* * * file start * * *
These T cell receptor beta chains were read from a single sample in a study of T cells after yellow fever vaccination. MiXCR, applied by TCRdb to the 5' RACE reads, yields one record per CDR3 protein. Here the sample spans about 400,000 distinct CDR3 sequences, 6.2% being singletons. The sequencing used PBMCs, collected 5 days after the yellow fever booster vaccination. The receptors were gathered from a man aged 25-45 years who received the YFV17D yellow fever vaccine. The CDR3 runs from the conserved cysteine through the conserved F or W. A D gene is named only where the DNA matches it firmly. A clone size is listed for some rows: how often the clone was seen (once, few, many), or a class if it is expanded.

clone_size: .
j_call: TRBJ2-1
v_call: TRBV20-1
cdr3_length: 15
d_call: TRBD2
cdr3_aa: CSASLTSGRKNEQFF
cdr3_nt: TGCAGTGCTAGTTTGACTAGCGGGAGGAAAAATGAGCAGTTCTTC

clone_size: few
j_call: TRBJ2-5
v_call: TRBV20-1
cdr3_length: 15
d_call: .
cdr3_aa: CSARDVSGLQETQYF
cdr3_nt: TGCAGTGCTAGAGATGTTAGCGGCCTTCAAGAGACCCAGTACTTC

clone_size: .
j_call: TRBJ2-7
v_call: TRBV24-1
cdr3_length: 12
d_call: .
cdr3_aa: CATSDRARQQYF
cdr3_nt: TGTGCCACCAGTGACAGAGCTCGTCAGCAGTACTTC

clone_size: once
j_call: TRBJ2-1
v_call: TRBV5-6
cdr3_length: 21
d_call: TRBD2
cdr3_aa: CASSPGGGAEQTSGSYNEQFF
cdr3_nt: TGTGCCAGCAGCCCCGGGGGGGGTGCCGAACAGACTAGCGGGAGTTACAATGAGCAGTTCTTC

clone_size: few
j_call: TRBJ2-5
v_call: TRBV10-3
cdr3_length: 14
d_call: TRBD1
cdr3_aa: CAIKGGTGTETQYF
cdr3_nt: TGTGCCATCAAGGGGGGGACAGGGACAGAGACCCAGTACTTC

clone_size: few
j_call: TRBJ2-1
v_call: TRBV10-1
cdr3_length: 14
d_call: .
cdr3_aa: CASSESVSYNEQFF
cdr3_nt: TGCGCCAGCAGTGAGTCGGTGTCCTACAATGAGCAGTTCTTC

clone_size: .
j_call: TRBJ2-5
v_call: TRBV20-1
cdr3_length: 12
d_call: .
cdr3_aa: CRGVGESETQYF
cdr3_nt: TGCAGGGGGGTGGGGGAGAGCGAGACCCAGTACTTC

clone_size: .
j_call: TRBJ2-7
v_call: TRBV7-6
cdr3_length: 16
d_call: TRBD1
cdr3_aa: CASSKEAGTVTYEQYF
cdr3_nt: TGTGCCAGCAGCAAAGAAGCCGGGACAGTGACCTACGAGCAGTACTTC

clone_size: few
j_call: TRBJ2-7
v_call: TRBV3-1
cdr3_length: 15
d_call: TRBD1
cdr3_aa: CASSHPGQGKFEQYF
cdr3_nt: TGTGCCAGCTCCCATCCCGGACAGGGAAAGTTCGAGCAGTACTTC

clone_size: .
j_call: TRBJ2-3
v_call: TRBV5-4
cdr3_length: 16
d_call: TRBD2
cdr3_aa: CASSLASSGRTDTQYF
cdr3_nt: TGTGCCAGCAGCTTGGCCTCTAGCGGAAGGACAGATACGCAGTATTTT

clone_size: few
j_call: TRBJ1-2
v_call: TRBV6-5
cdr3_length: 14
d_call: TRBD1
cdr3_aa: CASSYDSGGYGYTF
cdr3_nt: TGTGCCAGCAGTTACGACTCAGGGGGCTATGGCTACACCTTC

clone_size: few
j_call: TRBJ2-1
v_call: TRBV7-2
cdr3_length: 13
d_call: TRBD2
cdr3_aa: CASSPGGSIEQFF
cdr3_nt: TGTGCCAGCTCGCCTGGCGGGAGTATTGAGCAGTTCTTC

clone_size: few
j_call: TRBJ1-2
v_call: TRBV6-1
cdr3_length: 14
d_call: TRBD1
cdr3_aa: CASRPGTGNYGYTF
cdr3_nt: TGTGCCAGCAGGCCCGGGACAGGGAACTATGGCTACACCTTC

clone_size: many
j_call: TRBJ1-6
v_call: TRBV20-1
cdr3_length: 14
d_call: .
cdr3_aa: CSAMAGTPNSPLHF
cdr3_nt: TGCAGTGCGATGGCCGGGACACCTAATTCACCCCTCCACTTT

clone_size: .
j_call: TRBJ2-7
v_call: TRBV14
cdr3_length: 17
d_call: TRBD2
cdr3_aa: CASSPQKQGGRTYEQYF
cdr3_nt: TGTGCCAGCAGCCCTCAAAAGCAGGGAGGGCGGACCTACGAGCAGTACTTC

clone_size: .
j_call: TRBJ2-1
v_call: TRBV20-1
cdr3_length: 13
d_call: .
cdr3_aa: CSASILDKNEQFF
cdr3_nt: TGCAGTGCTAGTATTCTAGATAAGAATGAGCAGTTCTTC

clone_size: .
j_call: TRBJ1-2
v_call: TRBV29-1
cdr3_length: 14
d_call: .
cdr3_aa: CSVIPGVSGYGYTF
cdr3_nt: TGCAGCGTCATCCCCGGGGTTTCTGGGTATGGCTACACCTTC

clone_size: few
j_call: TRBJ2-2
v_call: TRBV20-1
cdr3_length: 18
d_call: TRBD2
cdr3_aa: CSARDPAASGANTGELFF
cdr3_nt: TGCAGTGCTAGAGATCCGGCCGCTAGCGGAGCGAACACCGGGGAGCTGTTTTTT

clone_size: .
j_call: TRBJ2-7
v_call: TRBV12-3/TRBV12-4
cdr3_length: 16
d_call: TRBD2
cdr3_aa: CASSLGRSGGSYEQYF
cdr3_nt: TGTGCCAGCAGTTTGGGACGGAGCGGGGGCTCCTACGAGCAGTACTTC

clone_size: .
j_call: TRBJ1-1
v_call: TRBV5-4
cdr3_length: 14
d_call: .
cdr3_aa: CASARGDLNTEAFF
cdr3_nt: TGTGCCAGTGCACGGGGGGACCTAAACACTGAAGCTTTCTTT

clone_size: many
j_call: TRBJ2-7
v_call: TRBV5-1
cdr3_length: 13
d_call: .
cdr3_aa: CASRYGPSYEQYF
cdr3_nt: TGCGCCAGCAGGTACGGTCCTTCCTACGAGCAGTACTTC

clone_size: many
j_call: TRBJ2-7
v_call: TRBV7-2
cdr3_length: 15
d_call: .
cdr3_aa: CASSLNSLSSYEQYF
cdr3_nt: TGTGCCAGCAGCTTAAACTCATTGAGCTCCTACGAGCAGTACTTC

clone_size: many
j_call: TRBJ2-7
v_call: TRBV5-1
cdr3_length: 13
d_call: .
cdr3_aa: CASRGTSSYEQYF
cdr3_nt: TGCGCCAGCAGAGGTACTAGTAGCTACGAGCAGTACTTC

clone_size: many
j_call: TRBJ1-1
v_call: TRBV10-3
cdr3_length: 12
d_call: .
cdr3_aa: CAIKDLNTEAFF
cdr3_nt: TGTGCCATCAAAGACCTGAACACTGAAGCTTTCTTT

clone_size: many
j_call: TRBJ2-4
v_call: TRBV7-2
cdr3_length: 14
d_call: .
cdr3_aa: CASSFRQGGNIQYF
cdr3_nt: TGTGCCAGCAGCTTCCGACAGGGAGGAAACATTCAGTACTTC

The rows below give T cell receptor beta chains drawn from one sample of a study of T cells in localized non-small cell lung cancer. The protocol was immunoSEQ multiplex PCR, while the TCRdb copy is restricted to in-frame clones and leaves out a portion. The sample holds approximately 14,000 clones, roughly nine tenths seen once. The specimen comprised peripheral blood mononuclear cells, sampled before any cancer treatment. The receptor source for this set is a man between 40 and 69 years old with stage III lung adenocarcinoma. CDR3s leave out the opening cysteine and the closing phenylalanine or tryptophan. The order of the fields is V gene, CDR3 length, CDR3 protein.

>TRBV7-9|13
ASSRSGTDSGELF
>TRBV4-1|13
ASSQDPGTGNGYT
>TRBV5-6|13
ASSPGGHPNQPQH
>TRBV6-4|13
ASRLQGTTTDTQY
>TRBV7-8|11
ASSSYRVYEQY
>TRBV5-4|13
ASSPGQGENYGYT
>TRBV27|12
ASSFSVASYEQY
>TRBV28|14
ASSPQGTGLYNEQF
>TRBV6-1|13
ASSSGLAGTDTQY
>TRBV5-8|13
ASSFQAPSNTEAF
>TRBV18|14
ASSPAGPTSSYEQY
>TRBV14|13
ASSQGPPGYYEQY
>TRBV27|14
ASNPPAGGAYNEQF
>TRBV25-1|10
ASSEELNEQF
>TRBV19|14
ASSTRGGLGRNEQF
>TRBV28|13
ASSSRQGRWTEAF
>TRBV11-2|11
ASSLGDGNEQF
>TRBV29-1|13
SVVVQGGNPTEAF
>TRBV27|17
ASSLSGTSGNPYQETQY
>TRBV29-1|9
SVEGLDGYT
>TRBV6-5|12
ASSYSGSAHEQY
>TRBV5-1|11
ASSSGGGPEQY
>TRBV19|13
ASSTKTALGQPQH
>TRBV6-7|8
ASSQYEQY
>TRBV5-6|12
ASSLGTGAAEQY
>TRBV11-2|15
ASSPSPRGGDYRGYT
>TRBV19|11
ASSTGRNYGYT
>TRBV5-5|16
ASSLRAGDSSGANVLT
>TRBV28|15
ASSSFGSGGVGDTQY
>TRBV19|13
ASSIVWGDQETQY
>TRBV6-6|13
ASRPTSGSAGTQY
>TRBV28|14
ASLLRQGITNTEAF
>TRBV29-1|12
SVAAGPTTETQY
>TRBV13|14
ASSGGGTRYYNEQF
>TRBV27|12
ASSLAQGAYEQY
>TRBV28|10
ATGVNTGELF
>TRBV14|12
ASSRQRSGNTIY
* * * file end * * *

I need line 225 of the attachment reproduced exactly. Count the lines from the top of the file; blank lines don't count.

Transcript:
ASSQYEQY